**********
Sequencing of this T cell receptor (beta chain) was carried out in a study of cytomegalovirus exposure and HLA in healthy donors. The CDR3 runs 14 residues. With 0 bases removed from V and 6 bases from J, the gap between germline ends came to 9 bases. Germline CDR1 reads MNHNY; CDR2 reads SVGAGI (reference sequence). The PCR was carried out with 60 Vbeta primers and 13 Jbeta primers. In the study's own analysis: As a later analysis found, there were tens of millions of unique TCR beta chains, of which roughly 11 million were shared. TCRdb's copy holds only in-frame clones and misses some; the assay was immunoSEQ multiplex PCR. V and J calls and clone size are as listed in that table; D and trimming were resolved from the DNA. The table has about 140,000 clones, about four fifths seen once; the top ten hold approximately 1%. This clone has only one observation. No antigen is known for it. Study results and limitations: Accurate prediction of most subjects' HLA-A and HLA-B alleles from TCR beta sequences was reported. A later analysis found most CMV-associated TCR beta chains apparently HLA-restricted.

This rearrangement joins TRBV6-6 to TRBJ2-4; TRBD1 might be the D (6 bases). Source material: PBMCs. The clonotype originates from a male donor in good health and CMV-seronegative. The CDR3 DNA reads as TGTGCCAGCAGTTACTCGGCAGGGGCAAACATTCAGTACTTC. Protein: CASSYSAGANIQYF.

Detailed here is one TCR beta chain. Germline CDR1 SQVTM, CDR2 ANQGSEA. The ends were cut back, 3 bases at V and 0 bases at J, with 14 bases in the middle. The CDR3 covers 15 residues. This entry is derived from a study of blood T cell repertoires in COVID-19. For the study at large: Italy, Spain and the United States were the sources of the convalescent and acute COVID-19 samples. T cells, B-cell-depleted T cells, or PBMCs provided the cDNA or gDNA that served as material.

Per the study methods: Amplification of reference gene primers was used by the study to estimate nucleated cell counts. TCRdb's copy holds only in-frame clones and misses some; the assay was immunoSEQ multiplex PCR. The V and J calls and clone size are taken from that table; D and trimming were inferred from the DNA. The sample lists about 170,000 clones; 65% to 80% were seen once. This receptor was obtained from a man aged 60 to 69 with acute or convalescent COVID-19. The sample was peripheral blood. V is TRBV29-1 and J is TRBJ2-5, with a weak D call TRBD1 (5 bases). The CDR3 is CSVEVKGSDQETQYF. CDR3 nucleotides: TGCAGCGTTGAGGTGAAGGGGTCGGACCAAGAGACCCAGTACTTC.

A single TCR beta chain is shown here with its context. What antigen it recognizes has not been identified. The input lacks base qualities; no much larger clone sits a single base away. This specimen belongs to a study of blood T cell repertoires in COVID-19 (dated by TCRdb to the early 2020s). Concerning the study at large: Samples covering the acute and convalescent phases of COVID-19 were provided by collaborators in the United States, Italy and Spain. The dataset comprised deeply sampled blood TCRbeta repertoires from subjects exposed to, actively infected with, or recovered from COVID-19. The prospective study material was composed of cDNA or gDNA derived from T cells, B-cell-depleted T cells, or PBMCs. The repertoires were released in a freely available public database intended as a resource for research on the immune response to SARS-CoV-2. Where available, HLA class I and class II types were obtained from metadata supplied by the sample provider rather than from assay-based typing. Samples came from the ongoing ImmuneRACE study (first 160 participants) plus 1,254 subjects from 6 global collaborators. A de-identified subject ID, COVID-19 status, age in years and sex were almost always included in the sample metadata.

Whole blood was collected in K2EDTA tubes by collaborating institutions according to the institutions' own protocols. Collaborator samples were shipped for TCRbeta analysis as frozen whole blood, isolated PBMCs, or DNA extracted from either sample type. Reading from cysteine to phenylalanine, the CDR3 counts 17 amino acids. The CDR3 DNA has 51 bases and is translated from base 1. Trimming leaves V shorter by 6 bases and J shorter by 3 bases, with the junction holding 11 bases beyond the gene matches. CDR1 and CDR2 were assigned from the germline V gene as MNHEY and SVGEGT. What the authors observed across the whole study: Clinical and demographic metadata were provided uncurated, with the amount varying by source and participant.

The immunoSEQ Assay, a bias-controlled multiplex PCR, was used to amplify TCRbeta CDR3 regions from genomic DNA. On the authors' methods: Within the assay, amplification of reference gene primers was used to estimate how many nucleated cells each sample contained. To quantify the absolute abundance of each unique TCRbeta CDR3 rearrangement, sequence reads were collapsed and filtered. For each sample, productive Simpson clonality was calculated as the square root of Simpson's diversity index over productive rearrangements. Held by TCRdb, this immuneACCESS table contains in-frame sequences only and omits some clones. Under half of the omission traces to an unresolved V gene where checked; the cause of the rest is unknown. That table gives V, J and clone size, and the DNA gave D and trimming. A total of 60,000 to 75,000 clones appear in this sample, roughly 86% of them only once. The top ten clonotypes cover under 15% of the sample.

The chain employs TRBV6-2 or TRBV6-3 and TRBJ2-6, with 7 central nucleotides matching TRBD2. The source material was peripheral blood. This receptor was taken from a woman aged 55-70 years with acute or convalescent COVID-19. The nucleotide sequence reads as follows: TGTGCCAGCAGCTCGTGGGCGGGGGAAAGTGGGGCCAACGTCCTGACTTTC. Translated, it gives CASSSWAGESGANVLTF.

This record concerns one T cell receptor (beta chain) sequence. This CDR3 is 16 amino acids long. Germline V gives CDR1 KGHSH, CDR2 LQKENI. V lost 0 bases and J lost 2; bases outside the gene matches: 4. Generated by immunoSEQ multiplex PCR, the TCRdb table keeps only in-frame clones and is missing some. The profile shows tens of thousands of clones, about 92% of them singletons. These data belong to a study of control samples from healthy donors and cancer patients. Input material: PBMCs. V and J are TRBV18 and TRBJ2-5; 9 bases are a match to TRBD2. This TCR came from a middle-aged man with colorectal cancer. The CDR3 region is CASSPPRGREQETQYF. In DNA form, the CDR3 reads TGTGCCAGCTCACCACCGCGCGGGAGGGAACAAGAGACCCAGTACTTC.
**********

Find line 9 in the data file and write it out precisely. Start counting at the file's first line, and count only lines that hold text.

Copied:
This record concerns one T cell receptor (beta chain) sequence. This CDR3 is 16 amino acids long. Germline V gives CDR1 KGHSH, CDR2 LQKENI. V lost 0 bases and J lost 2; bases outside the gene matches: 4. Generated by immunoSEQ multiplex PCR, the TCRdb table keeps only in-frame clones and is missing some. The profile shows tens of thousands of clones, about 92% of them singletons. These data belong to a study of control samples from healthy donors and cancer patients. Input material: PBMCs. V and J are TRBV18 and TRBJ2-5; 9 bases are a match to TRBD2. This TCR came from a middle-aged man with colorectal cancer. The CDR3 region is CASSPPRGREQETQYF. In DNA form, the CDR3 reads TGTGCCAGCTCACCACCGCGCGGGAGGGAACAAGAGACCCAGTACTTC.